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Constellation Alpha Announces Agreement with DermTech and $20M PIPE at $3.25


Constellation Alpha Announces Agreement with DermTech and $20M PIPE at $3.25

May 29, 2019 INTEL by Kristi Marvin

Yes, you read that right….$3.25 per share

Constellation Alpha Capital Corp. (CNAC) announced this afternoon that they have signed a definitive agreement with DermTech Inc., a molecular genomics company with an initial focus on skin cancer. However, that’s not really the eye-catching headline.  What does stand out is the $20 million PIPE that was also announced as part of this transaction that will be done at a price of $3.25 per share.  And no, CNAC will not be adjusting the warrant strike price. Consequently, expect warrant holders to be singing love songs about the Crescent Term for the foreseeable future.

However, let’s back it up a bit because there’s a bit of a back story to this transaction.  Last August, CNAC announced a definitive agreement with Medall Healthcare, a combination that was ultimately terminated back in December 2018.  However, at that time, CNAC was also about to run out the clock on their 18-months, but because CNAC had signed a definitive agreement with a target (Medall) they were able to qualify for a three-month extension.  It was a bit of a technicality because the Medall transaction had already been terminated, but nevertheless, they got their extra three months (without a contribution to trust).

Flash forward to March of this year, when their time was about to run out once more, and CNAC needed to extend again. However this time, they would need to extend via a shareholder vote. Now, typically, a SPAC needs to contribute additional funds to trust when an extension is tied with a shareholder vote so that the SPAC can protect the cash in trust.  If they don’t contribute, they run the risk of significant redemptions.  However, CNAC decided not to contribute funds at their March vote.  At the time, I posited that CNAC was strategically trying to reduce their trust value so the transaction with their announced LOI (Dermtech) made more sense.  CNAC had approximately $147 million in trust at the time and while we didn’t have any documents filed on DermTech, it seemed reasonable given what little information we had, that $147 million was going to be a bit bloated and may even run into problems with the 80% rule for SPACs.  Therefore, it seemed reasonable that they WANTED redemptions and the easiest way to make that happen is to not offer additional funds to SPAC investors for asking them to stick around another six months.

And sure enough, CNAC had a ton of redemptions in March. Hence, post-vote there was only approximately $12.3 million left in trust.  There really aren’t many CNAC shareholders left at this point and given that CNAC announced a new PIPE at $3.25 per share, you can bet any remaining shareholders are not sticking around any longer than they need to. However, CNAC does still have 14,375,000 warrants outstanding to purchase 1/2 an ordinary share (or 7,187,500 warrants).  And those warrants have an exercise price of $11.50.  That means, warrant holders are now looking at being $8.25 out-of-the-money, not $1.50.  Ouch.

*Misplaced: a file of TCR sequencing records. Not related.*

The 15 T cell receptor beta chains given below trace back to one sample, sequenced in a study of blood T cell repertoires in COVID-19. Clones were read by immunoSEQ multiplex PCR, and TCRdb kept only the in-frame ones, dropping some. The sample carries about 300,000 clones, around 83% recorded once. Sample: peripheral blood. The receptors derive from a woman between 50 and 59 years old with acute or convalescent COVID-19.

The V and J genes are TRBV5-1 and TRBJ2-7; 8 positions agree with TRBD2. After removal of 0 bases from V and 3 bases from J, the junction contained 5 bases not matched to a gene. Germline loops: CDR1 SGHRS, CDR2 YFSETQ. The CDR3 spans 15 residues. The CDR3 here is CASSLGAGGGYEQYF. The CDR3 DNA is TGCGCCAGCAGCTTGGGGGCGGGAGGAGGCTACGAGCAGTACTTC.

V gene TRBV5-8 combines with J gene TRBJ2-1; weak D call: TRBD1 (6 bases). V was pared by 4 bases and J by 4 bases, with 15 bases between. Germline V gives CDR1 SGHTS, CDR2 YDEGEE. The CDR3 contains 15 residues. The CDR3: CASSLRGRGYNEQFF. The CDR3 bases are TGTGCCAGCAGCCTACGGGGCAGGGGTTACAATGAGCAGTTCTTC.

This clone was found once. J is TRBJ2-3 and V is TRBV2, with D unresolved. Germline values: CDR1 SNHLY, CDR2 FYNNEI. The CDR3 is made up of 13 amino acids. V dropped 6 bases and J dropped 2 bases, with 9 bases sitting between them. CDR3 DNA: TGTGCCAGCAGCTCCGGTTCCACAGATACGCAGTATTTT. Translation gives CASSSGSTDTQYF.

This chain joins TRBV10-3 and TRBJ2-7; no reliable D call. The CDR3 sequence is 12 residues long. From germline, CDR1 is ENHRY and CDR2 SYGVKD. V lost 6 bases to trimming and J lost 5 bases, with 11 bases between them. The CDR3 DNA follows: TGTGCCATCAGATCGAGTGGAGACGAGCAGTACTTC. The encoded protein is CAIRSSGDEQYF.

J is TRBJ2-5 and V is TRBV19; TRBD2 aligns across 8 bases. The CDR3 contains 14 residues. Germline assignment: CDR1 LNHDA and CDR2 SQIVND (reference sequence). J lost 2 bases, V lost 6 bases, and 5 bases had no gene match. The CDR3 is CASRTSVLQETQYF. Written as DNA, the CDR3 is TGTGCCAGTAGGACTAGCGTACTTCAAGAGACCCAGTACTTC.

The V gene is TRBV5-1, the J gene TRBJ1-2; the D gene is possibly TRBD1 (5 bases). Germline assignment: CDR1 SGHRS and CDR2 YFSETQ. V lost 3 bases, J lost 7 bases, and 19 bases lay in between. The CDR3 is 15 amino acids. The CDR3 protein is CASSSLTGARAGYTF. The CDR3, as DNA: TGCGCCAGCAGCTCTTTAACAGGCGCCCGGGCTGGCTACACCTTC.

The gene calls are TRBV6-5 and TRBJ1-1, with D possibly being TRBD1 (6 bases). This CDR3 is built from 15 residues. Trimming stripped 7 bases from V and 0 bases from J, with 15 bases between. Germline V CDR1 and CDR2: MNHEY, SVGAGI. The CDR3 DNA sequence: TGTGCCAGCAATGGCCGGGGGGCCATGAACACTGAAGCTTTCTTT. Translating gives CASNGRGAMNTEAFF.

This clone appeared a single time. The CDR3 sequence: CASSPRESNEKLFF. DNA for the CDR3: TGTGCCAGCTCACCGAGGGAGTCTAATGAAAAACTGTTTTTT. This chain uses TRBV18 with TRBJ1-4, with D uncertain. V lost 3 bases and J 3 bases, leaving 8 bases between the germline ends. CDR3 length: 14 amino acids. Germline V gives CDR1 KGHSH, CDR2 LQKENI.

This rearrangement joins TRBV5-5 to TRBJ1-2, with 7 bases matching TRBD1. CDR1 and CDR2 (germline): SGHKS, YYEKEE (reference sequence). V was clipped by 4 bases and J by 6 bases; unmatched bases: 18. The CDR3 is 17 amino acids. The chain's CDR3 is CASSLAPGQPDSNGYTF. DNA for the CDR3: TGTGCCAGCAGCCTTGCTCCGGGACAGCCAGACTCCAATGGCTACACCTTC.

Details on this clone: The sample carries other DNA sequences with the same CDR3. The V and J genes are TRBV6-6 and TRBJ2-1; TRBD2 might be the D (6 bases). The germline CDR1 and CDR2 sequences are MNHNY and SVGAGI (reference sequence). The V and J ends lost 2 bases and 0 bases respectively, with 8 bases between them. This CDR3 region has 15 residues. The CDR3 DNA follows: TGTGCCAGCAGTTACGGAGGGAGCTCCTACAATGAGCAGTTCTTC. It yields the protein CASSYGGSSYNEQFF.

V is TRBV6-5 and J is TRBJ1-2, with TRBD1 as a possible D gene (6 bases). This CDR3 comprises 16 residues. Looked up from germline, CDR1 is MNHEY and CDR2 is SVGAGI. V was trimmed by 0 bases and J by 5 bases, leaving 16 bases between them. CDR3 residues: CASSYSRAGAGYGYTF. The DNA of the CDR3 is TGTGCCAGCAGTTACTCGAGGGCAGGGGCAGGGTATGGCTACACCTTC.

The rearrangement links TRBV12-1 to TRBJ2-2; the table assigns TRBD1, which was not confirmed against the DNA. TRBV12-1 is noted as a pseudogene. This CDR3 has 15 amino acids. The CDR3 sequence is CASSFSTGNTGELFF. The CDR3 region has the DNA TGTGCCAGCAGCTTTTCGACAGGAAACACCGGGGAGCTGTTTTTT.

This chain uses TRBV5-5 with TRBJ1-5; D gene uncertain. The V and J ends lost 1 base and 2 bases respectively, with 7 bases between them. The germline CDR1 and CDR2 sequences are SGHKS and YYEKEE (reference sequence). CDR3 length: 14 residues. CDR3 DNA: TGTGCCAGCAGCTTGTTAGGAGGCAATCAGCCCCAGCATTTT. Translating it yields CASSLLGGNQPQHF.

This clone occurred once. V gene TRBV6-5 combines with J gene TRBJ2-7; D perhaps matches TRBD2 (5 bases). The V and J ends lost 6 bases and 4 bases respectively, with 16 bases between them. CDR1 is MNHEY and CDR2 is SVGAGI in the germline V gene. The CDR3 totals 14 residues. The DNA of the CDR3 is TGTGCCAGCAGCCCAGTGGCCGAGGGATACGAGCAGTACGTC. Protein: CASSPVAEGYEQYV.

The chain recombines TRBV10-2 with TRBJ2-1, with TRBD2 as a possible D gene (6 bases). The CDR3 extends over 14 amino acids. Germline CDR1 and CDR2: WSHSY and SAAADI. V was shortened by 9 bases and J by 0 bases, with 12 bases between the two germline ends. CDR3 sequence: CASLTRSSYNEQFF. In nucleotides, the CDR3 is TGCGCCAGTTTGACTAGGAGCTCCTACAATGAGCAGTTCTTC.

However, there are two more things to consider.  One, CNAC’s unit has Rights.  So, while a company facing a nearly complete redemption of the trust would normally have a basically non-existent float post-closing, CNAC/Dermtech will have approximately 1,457,500 Rights shares hitting accounts shortly thereafter.  That’s still not a huge float, but it’s not zero either. Two, Dermtech is a “medtech” company and as such, certain news announcements such as gaining insurance coverage, etc., have the potential to create volatility in companies in the life sciences sectors.  Therefore, at least some float and the potential for share volatility is slightly more helpful to warrant holders.  To be sure, it’s still not great and warrant holders will not be happy, but if you’ve got a 5-year warrant, CNAC/DermTech’s situation is a little bit better than if this were an oil & gas company with zero float.  Having said that, look for the share price to crumble once those Rights shares hit accounts and the sell-off begins.

This deal is getting done, but it ain’t pretty.

Additional info:  this transaction has a pro-forma enterprise value of $61.6 million (assuming a $3.25 share price) and CNAC’s sponsors will be forfeiting 2,699,799 of their founders shares.  The sponsors will be left with 893,971 founders shares and will be keeping all of their private placement warrants and private placement rights (561,250 each).  Furthermore, there is a minimum cash closing condition of at least $15 million, of which, the $20 million PIPE will satisfy.  You can review the filed presentation HERE.